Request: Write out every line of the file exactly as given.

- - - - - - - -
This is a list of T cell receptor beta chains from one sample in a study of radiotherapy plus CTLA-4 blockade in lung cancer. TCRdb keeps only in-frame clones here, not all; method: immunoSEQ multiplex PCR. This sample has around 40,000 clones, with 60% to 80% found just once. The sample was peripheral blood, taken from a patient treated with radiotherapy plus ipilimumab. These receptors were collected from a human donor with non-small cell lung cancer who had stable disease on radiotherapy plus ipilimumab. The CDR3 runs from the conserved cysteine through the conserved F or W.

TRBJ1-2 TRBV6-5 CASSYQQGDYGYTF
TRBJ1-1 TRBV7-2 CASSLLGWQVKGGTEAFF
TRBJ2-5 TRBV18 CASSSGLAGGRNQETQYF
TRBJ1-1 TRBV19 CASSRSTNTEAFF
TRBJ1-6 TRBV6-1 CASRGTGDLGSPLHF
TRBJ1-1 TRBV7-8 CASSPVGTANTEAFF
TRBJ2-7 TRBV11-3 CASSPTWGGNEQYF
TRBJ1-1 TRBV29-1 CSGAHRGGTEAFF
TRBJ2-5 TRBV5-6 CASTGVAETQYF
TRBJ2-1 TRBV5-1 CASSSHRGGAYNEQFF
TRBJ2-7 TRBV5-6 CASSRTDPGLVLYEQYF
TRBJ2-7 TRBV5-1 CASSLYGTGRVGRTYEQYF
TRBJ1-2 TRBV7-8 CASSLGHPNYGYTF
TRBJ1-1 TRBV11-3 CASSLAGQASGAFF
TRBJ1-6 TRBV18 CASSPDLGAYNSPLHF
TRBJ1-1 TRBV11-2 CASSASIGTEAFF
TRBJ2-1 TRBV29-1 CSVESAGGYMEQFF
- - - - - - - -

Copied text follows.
This is a list of T cell receptor beta chains from one sample in a study of radiotherapy plus CTLA-4 blockade in lung cancer. TCRdb keeps only in-frame clones here, not all; method: immunoSEQ multiplex PCR. This sample has around 40,000 clones, with 60% to 80% found just once. The sample was peripheral blood, taken from a patient treated with radiotherapy plus ipilimumab. These receptors were collected from a human donor with non-small cell lung cancer who had stable disease on radiotherapy plus ipilimumab. The CDR3 runs from the conserved cysteine through the conserved F or W.

TRBJ1-2 TRBV6-5 CASSYQQGDYGYTF
TRBJ1-1 TRBV7-2 CASSLLGWQVKGGTEAFF
TRBJ2-5 TRBV18 CASSSGLAGGRNQETQYF
TRBJ1-1 TRBV19 CASSRSTNTEAFF
TRBJ1-6 TRBV6-1 CASRGTGDLGSPLHF
TRBJ1-1 TRBV7-8 CASSPVGTANTEAFF
TRBJ2-7 TRBV11-3 CASSPTWGGNEQYF
TRBJ1-1 TRBV29-1 CSGAHRGGTEAFF
TRBJ2-5 TRBV5-6 CASTGVAETQYF
TRBJ2-1 TRBV5-1 CASSSHRGGAYNEQFF
TRBJ2-7 TRBV5-6 CASSRTDPGLVLYEQYF
TRBJ2-7 TRBV5-1 CASSLYGTGRVGRTYEQYF
TRBJ1-2 TRBV7-8 CASSLGHPNYGYTF
TRBJ1-1 TRBV11-3 CASSLAGQASGAFF
TRBJ1-6 TRBV18 CASSPDLGAYNSPLHF
TRBJ1-1 TRBV11-2 CASSASIGTEAFF
TRBJ2-1 TRBV29-1 CSVESAGGYMEQFF